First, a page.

My life in food: Reggie Yates on his mum’s jollof rice and a special braai in South Africa

The writer-director and Londoner discusses his Ghanaian heritage, his love of fish and chips and London’s booming immigrant communities.

By Farida Zeynalova
Published 17 Dec 2021, 10:06 GMT, Updated 20 Dec 2021, 11:20 GMT
Reggie is creative director of Blue Skies dairy-free ice cream, available in Waitrose and Amazon Fresh. Pirates, ...

Reggie is creative director of Blue Skies dairy-free ice cream, available in Waitrose and Amazon Fresh. Pirates, his directorial debut, is in cinemas now.

Photograph by Israel Peters

If there was ever a love language in my family, it’s definitely food and music. In terms of my upbringing, the culture of family and food is huge and a big part of how we’d communicate. My mother and father were born in Ghana and came to the UK as immigrants, so whenever I think about my childhood, and when I think about how that pertains to food, I think about my mother cooking jollof rice — it’s one of my favourite West African dishes. I have very fond memories of jollof on a Sunday with football, music and family. It’s a good feeling.

I went vegetarian a few years ago and, as of May this year, I went pescatarian and reintroduced fish into my diet. I love Eat of Eden in Brixton — it’s Caribbean food but it’s vegan, so you’ve got all the flavour and love that comes with Caribbean cooking in dishes that are generally good for you. In the summer, you can sit on the benches outside in the sunshine and be eating your vegan meat that takes like jerk. For me, it’s not about how much you pay for your meal, it’s more about the environment and feeling you have.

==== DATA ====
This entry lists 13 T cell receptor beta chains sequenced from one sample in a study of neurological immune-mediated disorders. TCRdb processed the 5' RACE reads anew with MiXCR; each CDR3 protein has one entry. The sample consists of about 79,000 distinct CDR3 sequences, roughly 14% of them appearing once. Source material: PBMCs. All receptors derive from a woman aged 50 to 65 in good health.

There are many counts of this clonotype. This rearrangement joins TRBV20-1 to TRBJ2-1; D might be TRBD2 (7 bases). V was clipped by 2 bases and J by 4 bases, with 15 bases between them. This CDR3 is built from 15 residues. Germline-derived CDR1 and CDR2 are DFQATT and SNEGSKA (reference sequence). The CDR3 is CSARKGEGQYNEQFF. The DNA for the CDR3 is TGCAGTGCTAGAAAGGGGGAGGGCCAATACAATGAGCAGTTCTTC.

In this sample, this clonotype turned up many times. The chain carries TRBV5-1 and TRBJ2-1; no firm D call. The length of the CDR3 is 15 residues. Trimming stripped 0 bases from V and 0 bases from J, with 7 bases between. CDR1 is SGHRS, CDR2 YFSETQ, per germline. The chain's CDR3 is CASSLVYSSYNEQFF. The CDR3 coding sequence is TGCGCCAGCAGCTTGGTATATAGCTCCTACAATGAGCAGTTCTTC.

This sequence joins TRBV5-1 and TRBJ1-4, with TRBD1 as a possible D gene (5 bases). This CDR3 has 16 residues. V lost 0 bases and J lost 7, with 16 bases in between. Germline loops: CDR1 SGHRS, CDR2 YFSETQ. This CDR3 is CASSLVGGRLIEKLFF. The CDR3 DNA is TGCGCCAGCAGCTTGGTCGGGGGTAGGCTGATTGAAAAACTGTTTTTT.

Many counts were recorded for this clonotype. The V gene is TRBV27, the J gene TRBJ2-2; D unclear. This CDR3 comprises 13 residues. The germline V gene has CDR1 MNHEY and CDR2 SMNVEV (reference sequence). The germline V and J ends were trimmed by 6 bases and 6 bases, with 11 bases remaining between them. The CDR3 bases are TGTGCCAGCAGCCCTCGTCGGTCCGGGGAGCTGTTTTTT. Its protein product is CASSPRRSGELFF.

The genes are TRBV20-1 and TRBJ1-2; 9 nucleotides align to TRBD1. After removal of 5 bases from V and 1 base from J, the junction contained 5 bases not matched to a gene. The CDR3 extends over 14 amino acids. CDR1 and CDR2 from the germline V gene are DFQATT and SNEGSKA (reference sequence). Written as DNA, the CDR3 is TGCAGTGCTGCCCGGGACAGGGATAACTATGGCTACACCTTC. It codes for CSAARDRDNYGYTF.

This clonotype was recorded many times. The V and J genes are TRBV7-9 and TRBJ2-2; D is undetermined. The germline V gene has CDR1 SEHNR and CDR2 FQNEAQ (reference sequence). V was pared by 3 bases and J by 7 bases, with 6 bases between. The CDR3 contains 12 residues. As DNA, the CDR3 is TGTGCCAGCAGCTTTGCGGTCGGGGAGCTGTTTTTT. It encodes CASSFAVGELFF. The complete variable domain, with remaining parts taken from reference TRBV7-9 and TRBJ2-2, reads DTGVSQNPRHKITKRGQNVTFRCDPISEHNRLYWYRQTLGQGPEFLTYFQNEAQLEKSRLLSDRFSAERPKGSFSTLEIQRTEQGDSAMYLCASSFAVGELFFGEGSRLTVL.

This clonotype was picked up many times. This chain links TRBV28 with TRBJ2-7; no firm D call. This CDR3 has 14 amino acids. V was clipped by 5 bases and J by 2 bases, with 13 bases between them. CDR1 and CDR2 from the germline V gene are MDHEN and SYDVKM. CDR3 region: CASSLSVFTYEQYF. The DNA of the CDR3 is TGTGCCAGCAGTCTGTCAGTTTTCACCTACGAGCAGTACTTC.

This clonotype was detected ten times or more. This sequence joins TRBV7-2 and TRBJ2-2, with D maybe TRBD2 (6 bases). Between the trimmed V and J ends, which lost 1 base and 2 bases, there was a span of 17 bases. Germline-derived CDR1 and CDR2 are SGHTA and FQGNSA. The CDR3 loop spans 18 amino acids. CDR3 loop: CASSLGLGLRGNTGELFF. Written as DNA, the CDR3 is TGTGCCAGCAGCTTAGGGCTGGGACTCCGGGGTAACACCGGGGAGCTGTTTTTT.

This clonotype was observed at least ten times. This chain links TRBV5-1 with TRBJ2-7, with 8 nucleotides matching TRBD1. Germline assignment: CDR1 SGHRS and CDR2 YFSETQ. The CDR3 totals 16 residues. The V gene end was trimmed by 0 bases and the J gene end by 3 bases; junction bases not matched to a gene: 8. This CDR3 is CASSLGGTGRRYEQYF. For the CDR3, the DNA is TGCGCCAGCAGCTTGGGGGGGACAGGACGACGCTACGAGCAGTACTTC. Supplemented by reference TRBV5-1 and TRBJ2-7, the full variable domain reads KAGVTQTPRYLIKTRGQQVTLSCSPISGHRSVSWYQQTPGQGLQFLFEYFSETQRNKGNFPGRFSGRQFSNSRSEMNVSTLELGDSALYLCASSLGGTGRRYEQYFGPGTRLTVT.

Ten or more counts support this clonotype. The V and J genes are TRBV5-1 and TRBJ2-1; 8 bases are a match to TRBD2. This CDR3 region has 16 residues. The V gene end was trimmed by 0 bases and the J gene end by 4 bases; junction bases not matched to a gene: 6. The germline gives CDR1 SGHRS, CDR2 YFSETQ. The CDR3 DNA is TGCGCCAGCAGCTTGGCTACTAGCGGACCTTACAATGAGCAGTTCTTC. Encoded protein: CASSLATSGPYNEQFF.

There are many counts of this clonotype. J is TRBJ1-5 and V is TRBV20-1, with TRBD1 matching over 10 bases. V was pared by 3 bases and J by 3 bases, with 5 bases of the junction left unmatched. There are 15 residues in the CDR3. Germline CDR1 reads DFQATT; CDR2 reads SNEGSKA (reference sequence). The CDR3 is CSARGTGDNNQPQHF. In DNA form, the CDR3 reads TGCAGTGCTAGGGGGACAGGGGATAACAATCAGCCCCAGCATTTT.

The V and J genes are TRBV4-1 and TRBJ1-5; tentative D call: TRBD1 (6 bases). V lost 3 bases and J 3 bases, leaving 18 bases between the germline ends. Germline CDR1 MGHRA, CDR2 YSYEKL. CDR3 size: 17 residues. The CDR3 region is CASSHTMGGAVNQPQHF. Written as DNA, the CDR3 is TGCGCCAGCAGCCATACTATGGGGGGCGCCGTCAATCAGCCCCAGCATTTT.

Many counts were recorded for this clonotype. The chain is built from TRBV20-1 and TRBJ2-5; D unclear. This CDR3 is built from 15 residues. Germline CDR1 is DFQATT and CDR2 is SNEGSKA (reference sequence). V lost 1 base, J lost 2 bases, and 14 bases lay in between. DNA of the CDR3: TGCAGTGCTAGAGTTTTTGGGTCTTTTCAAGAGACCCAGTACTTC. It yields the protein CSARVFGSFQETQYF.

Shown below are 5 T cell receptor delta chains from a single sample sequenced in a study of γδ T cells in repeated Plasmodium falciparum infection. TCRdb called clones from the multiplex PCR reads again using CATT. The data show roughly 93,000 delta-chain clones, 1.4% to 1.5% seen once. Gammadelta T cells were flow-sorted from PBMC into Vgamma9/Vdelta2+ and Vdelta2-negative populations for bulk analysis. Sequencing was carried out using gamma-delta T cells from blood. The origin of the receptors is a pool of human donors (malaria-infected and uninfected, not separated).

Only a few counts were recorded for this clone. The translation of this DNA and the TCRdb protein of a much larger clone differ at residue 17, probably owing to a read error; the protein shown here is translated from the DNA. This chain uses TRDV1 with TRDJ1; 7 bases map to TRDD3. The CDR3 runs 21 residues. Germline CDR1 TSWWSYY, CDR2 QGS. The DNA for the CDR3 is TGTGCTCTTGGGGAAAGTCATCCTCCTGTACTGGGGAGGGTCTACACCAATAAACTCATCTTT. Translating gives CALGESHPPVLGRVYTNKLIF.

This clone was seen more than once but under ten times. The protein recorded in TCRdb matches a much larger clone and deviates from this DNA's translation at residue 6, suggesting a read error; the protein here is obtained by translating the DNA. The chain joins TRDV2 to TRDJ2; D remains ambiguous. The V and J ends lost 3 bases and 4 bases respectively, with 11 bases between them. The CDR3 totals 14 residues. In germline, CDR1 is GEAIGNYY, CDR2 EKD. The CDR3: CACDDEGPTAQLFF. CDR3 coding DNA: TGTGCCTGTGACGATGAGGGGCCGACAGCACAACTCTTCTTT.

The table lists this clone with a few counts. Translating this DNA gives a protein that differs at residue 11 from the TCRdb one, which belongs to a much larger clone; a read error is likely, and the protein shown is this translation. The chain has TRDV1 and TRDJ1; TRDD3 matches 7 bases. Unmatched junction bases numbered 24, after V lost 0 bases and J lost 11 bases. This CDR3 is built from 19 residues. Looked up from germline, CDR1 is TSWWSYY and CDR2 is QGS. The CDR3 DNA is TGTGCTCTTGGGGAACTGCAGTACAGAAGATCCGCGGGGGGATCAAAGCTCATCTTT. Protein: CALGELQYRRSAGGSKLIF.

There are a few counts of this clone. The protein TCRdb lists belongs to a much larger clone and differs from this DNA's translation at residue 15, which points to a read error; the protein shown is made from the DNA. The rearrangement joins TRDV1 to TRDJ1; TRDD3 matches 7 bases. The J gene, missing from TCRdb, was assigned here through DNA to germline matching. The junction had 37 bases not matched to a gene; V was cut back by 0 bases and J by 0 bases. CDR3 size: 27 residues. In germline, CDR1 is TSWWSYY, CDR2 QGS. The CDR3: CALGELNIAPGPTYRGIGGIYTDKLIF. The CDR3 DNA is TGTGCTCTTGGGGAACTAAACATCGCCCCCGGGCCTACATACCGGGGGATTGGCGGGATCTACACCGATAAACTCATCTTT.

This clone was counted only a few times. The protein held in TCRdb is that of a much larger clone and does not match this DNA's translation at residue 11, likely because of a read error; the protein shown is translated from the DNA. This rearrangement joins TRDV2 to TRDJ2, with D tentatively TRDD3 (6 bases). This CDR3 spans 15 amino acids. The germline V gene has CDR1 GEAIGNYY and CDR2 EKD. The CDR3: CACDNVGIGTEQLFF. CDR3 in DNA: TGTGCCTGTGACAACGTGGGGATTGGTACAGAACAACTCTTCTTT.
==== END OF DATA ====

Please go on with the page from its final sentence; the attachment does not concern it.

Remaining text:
A braai in South Africa is burned into my retina as a very special moment. Prior to becoming vegetarian, I was very much a bog-standard, West African carnivore. I went to South Africa a few times [for documentaries], and one night we were filming in a township in Johannesburg. There was a party with a braai, and I didn’t know what a braai was until that night. It was also the first time I heard amapiano music — South African house music that started to bubble and grow out of the townships in 2012. It was good music, an amazingly seasoned barbecue and a beautiful sunset.  

One of the beautiful things about London is its immigrant communities, and the huge impact they can have on a relatively small area. I love the growth of the South American communities in the Elephant and Castle and Stockwell areas. Suddenly, all these amazing restaurants pop up — that’s really beautiful to see. And when it comes to takeaways, I’m spoilt for choice. I’ve been eating Thai and Vietnamese food since I was a child. There are so many different communities — particularly in the areas of London where I was raised. You name it, I’ve tried it.

My guilty pleasure is really good fish and chips. Especially when it’s raining outside and you have a fire going, and you’ve got either James Bond or a Poirot on the TV — that reminds me of being at my gran’s house. No gravy or curry sauce or all that other stuff — that’s criminal. Just salt and vinegar. Classic.

I really want to go to Vietnam for the food. It’s the flavour and character of it, and it’s so distinctly different to the other cuisines in the East. I’d also like to see more of the Caribbean islands. I’ve travelled a lot, but I haven’t really travelled for me, as opposed for work, you know? So, I think I’ll get a really bad bandana, some dungarees and a backpack, and be that traveller.

Prison pizza in Texas was mind-blowing. I did a documentary where I was an inmate for a week. Basically, they throw in their instant noodles and create a pizza base out of that — all these different packets that congeal and become one big, crispy base. And then they’d have the packet tomato and mustard as the cheese and tomato, and crumbling Doritos as the crunchy topping. And it wasn’t bad! Maybe I was delirious at that point.

I just love food and don’t really have a favourite. It’s like having a favourite song or movie — how you feel determines what you want in that moment. You can taste when something has just been thrown together versus cooked with love and personality. If it’s cooked with love, I’ll be a happy man.

Reggie is creative director of Blue Skies dairy-free ice cream, available in Waitrose and Amazon Fresh. Pirates, his directorial debut, is in cinemas now.

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